Software engineering demands generality and abstraction,
performance demands specialization and concretization.
Generative programming can provide both, but the effort
required to develop high-quality program generators
likely offsets their benefits, even if a multi-stage
programming language is used. We present lightweight
modular staging, a library-based multi-stage programming
approach that breaks with the tradition of syntactic
quasi-quotation and instead uses only types to
distinguish between binding times. Through extensive use
of component technology, lightweight modular staging
makes an optimizing compiler framework available at the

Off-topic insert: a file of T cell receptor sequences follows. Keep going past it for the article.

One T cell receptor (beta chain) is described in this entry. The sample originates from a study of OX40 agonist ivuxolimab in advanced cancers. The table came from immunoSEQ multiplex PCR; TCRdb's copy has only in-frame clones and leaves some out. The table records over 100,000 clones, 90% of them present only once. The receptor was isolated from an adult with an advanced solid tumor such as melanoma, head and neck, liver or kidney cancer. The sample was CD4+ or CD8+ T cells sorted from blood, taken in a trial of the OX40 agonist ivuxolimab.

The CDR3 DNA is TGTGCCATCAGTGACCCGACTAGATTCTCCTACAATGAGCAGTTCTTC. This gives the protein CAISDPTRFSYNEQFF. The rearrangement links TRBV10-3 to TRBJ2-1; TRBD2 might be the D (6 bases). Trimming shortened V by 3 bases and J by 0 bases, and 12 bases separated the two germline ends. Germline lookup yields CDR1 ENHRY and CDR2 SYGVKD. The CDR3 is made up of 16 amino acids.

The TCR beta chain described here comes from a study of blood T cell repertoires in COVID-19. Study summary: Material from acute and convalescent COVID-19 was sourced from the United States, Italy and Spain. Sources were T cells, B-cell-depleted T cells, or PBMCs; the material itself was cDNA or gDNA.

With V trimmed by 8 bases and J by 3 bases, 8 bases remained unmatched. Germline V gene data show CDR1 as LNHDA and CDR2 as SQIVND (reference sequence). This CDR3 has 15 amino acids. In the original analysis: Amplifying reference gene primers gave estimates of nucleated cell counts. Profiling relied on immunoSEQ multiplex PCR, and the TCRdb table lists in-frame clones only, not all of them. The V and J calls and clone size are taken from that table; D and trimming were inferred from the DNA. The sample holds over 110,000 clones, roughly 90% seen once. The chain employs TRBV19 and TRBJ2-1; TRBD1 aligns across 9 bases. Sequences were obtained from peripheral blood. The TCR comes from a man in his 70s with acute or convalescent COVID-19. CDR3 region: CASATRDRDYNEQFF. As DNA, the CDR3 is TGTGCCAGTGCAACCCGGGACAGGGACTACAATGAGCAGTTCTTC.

library level, allowing programmers to tightly integrate
domain-specific abstractions and optimizations into the
generation process. We argue that lightweight modular
staging enables a form of language virtualization, i.e.
allows to go from a pure-library embedded language to one
that is practically equivalent to a stand-alone
implementation with only modest effort.